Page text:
Congressman Khanna Criticizes Trump's FCC Chairman Pick

President Trump's FCC Chairman pick Ajit Pai received harsh criticism from Ro Khanna, California's Democratic Congressman for District 17, who directly stated his opinion on the new FCC and the person leading it during the latest episode of the Recode Decode podcast. While speaking on that occasion, Khanna called Pai "one of the worst picks possible in government," and went on to say that Pai is "a mouthpiece for telecom companies," pointing to a recent decision that Charter would not have to offer high-speed internet in areas where competitors already offer it, which critics argue is fostering a monopoly in the industry.

Khanna also predicted that Trump's most loyal base, i.e. rural voters and those in Middle America will be hit hardest by Pai's FCC and its recent decisions. According to Khanna, many of those people will be stuck with a single option or no options at all for some FCC-regulated services because of Pai's tendency to side with corporate interests. The Democrat also criticized the FCC's stance on net neutrality, saying that the decision to do away with the rules ensuring open internet could result in less competition in regards to internet providers, and could also hurt innovation, both by providers and by content creators on the World Wide Web.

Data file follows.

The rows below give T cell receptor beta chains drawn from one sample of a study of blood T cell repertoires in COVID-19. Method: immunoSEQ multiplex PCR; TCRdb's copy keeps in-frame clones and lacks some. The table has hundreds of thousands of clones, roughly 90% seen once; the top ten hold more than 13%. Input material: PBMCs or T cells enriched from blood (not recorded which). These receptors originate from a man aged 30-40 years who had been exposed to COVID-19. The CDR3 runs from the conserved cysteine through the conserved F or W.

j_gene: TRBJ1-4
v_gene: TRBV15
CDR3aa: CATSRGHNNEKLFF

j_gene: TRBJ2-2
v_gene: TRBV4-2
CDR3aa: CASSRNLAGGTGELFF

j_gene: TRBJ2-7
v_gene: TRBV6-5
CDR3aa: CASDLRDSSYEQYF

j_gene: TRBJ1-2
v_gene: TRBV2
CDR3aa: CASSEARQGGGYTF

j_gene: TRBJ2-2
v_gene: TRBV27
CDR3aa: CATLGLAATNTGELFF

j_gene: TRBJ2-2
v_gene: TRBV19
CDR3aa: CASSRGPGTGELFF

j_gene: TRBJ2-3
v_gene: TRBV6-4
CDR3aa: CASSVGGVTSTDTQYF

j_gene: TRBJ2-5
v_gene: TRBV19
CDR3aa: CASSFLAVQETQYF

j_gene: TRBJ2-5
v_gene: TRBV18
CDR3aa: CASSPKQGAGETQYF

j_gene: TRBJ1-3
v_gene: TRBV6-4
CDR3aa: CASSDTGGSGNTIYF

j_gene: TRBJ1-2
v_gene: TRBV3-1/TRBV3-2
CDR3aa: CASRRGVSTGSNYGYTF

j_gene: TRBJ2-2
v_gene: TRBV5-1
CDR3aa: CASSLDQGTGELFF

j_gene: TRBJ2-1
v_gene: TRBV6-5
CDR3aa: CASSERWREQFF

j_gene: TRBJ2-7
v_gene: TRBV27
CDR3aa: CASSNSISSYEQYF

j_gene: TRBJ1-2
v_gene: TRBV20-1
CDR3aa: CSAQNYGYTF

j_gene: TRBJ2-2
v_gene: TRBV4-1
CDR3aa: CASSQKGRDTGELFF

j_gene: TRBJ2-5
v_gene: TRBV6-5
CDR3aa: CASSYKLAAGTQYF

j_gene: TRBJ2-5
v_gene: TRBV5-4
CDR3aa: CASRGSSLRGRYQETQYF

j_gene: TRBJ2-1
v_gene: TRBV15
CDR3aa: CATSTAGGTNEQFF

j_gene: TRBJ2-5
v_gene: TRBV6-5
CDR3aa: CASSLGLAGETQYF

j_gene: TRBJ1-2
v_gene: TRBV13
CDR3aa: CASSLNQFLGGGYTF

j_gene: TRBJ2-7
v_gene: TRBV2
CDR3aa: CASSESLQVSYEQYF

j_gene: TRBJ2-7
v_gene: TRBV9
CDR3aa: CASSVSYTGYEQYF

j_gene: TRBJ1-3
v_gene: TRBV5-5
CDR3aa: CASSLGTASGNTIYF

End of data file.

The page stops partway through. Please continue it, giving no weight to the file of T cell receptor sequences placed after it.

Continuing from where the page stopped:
The Congressman also laid into the FCC's decision to repeal Tom Wheeler-era protections against ISPs selling consumer information that would have gone into effect later this year if they weren't revoked, asserting that removing such protections is unwise as internet companies need more regulation while the main argument for the repeal was leveling the feel between them and ISPs. Instead, he proposed an "internet bill of rights" that would protect consumers' privacy and data, among other things. The idea would be to not target one certain type of corporate entities but offer consumers protection from anybody who may want their data for their own reasons, including the likes of Google and Facebook that Khanna named specifically. Finally, Khanna said he'd support a bill that would put the same restrictions on internet companies that telecom entities would have been subject to, even if that bill was introduced by a Republican.

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